A bruise is a collection of blood underneath the skin that is caused by trauma to an area of the body. The trauma causes tiny blood vessels, called capillaries, to break, and then blood leaks from the vessels into the surrounding tissue. Sometimes, enough bleeding occurs so that a lump also forms (this lump is called a hematoma).
A bruise will usually heal on its own. Some general guidelines for treatment may include:
Calm your child and let him or her know that you can help.
A cold or ice pack for the first 24 hours after injury may help reduce swelling and discomfort. Never apply ice directly to the skin. Place a towel between the ice and your child's skin. After one to two days, warm soaks or a warm bath may help the area feel better.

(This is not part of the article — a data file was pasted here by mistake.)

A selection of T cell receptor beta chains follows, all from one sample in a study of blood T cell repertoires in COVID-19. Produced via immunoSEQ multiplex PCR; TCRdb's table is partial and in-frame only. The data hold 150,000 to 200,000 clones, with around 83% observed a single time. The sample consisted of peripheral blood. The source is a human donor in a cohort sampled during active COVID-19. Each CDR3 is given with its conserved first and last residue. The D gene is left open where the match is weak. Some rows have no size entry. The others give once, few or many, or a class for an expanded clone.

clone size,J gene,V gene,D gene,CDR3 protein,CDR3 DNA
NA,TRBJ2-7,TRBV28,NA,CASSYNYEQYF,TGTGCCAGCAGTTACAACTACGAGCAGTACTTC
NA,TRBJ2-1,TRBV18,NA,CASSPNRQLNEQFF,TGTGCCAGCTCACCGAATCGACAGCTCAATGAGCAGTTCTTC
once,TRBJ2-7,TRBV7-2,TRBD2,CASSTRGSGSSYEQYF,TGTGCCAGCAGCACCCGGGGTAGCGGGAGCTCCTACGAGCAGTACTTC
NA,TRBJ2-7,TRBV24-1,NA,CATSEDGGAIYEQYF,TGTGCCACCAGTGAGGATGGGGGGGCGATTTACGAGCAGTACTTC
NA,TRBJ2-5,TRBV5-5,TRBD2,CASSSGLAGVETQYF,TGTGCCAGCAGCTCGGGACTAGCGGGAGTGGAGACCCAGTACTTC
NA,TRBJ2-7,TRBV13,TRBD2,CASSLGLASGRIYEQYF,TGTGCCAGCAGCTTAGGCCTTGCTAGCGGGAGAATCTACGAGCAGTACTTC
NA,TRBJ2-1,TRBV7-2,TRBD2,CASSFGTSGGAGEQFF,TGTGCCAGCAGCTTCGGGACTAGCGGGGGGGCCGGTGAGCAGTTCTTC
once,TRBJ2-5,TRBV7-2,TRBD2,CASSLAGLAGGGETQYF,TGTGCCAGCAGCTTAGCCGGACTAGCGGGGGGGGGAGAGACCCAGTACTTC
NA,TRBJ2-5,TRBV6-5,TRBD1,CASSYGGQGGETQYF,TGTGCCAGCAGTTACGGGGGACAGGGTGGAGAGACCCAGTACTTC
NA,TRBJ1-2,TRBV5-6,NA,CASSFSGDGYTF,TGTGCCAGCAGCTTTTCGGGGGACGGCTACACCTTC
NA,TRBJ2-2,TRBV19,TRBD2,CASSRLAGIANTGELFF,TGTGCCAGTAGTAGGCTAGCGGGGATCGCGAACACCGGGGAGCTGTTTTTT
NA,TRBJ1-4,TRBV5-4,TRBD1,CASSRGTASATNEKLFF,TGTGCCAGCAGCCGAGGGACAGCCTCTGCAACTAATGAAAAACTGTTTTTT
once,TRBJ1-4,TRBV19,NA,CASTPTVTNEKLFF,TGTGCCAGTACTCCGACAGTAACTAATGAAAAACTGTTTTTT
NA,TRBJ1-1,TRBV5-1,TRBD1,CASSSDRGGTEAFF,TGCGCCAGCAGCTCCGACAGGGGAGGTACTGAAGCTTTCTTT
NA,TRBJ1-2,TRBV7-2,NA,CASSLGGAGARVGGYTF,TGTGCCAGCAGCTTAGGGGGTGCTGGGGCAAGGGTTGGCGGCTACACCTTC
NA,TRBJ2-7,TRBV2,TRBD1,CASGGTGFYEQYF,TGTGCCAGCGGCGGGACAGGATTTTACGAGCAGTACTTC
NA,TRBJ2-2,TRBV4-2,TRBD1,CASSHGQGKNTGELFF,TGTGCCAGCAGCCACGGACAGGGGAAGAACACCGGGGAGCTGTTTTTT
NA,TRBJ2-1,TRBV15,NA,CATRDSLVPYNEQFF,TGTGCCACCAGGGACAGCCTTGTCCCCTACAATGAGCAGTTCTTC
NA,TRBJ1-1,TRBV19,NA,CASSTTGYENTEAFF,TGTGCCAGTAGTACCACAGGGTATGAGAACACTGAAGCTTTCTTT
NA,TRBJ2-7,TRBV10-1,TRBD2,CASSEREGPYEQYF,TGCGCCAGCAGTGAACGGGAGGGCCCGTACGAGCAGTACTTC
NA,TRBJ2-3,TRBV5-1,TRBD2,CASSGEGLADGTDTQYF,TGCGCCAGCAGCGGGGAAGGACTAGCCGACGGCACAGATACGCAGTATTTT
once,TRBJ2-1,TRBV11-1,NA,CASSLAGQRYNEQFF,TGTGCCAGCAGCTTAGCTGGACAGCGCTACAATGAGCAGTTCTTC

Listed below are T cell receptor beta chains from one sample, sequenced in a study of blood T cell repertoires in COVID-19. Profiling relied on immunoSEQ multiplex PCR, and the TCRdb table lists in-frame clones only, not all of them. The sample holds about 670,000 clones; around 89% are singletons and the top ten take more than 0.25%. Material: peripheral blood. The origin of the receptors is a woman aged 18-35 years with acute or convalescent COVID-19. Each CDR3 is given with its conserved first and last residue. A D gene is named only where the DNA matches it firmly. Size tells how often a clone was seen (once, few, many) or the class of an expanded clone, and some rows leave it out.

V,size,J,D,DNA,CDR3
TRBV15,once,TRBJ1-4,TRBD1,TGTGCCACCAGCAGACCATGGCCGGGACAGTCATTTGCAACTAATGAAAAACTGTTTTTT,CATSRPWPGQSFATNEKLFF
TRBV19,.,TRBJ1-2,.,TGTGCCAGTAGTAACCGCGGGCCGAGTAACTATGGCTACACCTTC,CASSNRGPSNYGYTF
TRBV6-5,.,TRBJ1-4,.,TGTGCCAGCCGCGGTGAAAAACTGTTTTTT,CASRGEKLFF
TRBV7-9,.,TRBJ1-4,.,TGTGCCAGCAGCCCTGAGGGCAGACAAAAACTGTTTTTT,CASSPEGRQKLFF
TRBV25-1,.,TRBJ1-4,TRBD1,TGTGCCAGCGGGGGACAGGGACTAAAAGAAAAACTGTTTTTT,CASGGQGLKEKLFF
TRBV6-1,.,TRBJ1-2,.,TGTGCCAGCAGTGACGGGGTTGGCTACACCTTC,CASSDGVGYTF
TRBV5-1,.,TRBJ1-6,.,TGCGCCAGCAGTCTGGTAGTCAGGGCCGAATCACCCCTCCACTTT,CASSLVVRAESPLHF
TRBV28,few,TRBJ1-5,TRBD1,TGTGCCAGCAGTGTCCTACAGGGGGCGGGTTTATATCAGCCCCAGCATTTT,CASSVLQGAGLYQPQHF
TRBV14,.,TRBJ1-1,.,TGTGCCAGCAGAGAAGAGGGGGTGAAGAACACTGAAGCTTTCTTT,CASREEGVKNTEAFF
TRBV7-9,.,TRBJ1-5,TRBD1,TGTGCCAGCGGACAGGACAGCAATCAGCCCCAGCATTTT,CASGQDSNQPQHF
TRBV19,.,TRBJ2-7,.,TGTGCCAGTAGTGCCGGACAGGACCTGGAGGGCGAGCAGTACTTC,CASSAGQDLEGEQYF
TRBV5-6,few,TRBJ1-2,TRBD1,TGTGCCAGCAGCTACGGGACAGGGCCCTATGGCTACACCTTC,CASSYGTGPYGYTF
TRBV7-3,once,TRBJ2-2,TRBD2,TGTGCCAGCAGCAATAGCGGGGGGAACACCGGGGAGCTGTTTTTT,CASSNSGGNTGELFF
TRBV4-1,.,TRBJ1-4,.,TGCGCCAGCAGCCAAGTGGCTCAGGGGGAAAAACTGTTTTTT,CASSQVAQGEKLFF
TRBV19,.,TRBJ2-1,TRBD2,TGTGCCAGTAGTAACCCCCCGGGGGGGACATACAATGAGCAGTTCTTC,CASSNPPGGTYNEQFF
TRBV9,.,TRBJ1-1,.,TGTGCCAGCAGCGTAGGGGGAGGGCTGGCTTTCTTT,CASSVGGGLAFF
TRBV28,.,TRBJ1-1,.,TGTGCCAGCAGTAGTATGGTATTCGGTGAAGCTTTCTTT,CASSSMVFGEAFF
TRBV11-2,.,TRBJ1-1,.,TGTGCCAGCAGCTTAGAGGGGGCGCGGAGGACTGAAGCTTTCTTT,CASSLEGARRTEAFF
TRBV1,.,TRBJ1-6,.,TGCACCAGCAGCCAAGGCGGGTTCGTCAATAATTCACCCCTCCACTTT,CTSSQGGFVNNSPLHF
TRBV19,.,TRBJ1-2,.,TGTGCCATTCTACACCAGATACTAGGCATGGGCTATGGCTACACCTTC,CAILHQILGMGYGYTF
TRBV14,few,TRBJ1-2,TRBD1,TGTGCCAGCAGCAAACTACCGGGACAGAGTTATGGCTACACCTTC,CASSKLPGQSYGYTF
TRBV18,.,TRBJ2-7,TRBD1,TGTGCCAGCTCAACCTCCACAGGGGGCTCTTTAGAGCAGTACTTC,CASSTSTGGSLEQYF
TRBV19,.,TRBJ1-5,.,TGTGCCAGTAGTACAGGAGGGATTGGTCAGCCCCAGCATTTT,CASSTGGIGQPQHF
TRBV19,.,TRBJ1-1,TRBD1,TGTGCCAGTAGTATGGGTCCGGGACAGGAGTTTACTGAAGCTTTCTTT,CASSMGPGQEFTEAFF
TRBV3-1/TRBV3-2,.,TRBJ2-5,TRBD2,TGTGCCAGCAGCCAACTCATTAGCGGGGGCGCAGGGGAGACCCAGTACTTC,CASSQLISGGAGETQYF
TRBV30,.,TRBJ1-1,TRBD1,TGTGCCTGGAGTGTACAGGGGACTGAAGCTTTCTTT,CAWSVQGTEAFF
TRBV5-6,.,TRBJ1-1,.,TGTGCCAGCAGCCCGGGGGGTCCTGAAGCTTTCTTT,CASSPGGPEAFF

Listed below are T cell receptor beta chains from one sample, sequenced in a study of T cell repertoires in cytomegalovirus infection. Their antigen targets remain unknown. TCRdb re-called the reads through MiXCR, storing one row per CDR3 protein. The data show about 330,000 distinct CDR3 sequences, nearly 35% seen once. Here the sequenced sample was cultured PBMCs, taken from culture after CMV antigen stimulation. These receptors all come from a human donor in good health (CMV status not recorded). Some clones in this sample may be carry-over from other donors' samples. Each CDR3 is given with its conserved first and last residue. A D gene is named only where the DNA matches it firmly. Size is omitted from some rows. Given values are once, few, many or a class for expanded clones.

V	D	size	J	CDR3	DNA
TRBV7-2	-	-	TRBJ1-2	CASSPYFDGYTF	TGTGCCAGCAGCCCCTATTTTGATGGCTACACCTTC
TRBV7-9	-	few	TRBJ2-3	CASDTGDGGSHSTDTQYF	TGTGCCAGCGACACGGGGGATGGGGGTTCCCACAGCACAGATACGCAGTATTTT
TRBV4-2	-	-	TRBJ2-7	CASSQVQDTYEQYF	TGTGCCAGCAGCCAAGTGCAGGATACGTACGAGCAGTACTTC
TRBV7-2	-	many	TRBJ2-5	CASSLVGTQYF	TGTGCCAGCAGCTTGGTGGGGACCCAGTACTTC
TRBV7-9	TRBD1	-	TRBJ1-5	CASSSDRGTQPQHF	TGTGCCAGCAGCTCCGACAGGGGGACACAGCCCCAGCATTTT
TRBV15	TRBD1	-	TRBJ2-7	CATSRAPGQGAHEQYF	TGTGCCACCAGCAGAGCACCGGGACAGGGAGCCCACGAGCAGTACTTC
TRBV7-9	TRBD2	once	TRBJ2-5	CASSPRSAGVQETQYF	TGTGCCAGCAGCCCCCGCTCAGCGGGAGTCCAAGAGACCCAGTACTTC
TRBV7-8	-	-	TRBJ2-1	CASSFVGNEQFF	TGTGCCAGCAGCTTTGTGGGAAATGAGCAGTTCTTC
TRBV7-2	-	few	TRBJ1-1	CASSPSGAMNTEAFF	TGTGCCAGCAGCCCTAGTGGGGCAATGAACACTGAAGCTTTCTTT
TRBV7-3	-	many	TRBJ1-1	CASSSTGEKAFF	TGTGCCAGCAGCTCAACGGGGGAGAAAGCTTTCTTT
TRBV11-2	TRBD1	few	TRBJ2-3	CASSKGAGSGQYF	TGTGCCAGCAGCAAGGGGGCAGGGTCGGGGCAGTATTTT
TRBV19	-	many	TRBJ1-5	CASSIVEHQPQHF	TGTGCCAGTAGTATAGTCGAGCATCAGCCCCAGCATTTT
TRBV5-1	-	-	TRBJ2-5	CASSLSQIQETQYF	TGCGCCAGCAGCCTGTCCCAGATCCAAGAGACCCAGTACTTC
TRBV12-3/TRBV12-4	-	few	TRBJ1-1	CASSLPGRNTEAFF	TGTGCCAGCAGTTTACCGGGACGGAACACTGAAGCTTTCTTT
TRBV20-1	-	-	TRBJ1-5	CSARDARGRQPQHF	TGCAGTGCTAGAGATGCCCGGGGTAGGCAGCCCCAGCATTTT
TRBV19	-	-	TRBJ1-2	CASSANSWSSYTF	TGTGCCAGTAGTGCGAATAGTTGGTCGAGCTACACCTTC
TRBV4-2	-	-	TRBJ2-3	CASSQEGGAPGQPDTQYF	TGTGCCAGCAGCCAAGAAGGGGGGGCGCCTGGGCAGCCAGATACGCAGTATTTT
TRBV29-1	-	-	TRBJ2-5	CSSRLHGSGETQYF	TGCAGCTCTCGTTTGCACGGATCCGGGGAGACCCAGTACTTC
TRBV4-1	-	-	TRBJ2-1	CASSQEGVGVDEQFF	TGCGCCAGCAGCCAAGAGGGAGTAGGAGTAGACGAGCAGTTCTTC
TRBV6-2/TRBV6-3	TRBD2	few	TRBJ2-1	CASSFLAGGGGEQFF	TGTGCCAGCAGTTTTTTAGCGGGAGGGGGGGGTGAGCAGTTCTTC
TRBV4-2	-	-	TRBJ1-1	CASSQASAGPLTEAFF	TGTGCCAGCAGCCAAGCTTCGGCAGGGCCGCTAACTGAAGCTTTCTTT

If the bruise or swelling is on the lips or in the mouth, offer your child an ice cube or ice pop to suck on.
Avoid putting more pressure on the bruised area or massaging it.
If the bruise involves a large area on an arm or leg, elevate the limb to help reduce swelling.
Specific treatment for bruises that require more than minor treatment at home will be determined by your child's health care provider. In general, call your child's provider if your child:
Bruises often or has recurring bruises without known injury or cause
Has increased pain or swelling
Is unable to move a joint
May have broken a bone
Has injured or bruised an eye
Has injured or bruised the neck or is having difficulty breathing